On Solo Travel and French Kissing

Sure, solo travel has its risks. Getting mugged, beat up, getting lost, feeling lonely, doing something stupid you wouldn’t have done if someone was there to talk you out of it are all possibilities.   But think of the benefits. On the benefits list I would include again getting lost and doing something stupid you wouldn’t have done if someone was there to talk you out of it, because define “stupid”. One may define a situation of swerving the car off to the side of the road to jump out to chase a moose into the woods for a photo as stupid. In my defense, I grew up in So Cal where wildlife safety was not a topic beyond rattle snakes. Moose etiquette was not in the curriculum so it was not until showing off pics of a moose blurred between trees that the sharp inhales and wide eyes clued me in that moose trampling is a thing.  How about a photo shoot of a grizzly about twenty feet away napping soundly? Truly, I don’t know what woke him up in the second half of the photos but they look gre

Nature’s Jelly Beans

The grapes in our backyard grew wild, trellised up an old, rusty clothesline. The summertime treat was made to last. My little sister and I would trek out to our big backyard with the old horse berry tree with the rotted out wood seat in the branches, a giant purple-flowering jacaranda tree and a secret mini-grove enclosed by hanging ivy hiding the ruins of a chicken coop out of commission for decades. This escape to explore was fortunate to have. We lived in a neighborhood that was not ok to explore with or without supervision. 

Those green sour grapes were nature’s jelly beans and we would pick plastic store bags full of them. We’d eat enough to be sick then freeze the rest. Candy wasn’t a luxury allowed in our house. It was both a naughty sweet and it cost money, so we picked our clothesline candy and stored it ourselves.

These are childhood memories worth repeating, so my 5-year-old and I are on a mission. We are going to find some established grape vines to plant and trellis in our backyard along a back wall behind the pool. Kit Kat is growing up a bit differently than me and my sister. She lives in a quiet, nice neighborhood in San Jose, California and not the gang-infested LA suburb, La Puente. There are no financial barriers to store-bought jelly beans for her. And, I unintentionally nicknamed her after candy so that may point to how childhood deprivation came out subconsciously. 

After a brief web search of locations that sell grape vines nearby, Kit Kat and I are off to the true farmer’s source, Lowe’s garden section. Green sour grapes are our goal and we are confident of success. I can taste them already. Nostalgia and revertigo are making my mouth water.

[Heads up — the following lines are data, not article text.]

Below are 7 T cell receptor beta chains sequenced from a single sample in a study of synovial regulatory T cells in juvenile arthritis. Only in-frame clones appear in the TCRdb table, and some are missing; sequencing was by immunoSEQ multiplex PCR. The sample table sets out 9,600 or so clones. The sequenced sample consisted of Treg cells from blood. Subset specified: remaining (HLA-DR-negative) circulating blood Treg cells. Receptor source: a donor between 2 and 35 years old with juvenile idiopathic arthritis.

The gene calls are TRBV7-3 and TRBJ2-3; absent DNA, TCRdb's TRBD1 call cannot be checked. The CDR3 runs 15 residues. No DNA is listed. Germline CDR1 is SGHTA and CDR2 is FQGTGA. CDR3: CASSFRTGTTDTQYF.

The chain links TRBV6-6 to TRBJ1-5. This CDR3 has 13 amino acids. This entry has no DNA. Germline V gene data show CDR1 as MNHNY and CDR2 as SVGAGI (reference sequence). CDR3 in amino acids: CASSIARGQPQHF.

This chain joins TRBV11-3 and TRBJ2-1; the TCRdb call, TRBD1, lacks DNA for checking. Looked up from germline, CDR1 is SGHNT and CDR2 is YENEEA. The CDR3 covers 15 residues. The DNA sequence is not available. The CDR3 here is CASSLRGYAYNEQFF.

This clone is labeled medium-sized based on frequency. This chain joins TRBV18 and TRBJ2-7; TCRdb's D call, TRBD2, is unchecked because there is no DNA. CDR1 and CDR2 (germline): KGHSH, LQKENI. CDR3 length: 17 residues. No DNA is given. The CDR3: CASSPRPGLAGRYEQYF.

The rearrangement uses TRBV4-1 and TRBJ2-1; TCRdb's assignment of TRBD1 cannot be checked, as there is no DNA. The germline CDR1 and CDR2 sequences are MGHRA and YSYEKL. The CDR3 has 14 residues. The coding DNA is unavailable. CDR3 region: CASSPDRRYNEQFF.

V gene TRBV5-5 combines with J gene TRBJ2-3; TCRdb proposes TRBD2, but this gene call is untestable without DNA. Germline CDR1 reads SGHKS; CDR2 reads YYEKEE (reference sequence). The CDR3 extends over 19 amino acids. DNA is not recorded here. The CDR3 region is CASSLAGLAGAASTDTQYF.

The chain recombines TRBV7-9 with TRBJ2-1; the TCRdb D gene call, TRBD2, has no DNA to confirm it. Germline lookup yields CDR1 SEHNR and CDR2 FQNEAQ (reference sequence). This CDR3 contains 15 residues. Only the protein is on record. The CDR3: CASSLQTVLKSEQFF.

Kit Kat immediately runs to all forms of flowering plants completely forgetting our target but I am undeterred. I head straight to where my uncertain garden employee guide has pointed. Hmmm, this is the fruit tree section. Perhaps my guide was confused about what type of plant a grape grows on. While I dig past apple trees and into the climbing vines, Kit Kat has made a discovery. “Mommy, mommy!” It sounds like a happy call and not an emergency so I absentmindedly acknowledge then hear, “I found the one we need!”

The internet lies. My search in this store is fruitless, no pun intended (or was it?), so I’ll check out her find. Kit Kat is happily spinning among rows and rows of tightly packed citrus trees. There is a happy smell to citrus. It’s nearly as strong as the soul-warming smell of rosemary when you brush up against it. You have to go back and rub your hands through it to get the full oils on your skin to inhale. She’s sold me. 

We’ll have to narrow down. Which type of citrus? We look through some options of oranges and tangelos. But, wait, there it is. The only tree of about a hundred already covered in blossoms so early in the season. A lime tree. Limes are an essential ingredient in margaritas. Done. 

Now the real work. This is a well-established tree, not a light little potted one. I’ll guesstimate fifty pounds to lift from the floor into the cart. At 5’2” that distance requires lifting this to about my forehead to get this whole pot over the edge of the cart. First try: fail. Second try: success! Now into and out of the car. Even a 4Runner can’t hold a six foot tall tree upright so after the deadlift, on its side it goes. Coming out of the car should be a bit easier but, alas, pain and blood ensue. This beauty has bite! Citrus trees can be thorny but this one is a champ. It will sit in the front yard waiting for my husband to do the rest of the work. 

Those sour green grapes growing untended and unwatered surrounded by tall browned grass, picked in the heat of summer, are still on my mind. We won’t be planting my childhood memories in that space after all but a tangy 2020 Willamette Valley Chardonnay sipped while looking out over our backyard will do for now. Kit Kat will make her own childhood memories where limeade will perhaps play a starring role. Time will tell. 


  1. Fun! She can learn to make us margaritas starting early! Lol

  2. Truly the blog post of all time

  3. Being transported to your childhood was such a treat. Your writing is captivating. Thank you for sharing.

  4. Beautiful writing ♥️

  5. The lime tree will be lovely and so fragrant! I had a Meyer lemon in SF. Loved it!
    I also grew a California “wild” grape hybrid called Rogers Red. Makes seedy but tasty black grapes, beautiful foliage. I’ve sent you more info on Vitis californica by DM in case you want to pursue it.


Post a Comment

Popular posts from this blog

On Solo Travel and French Kissing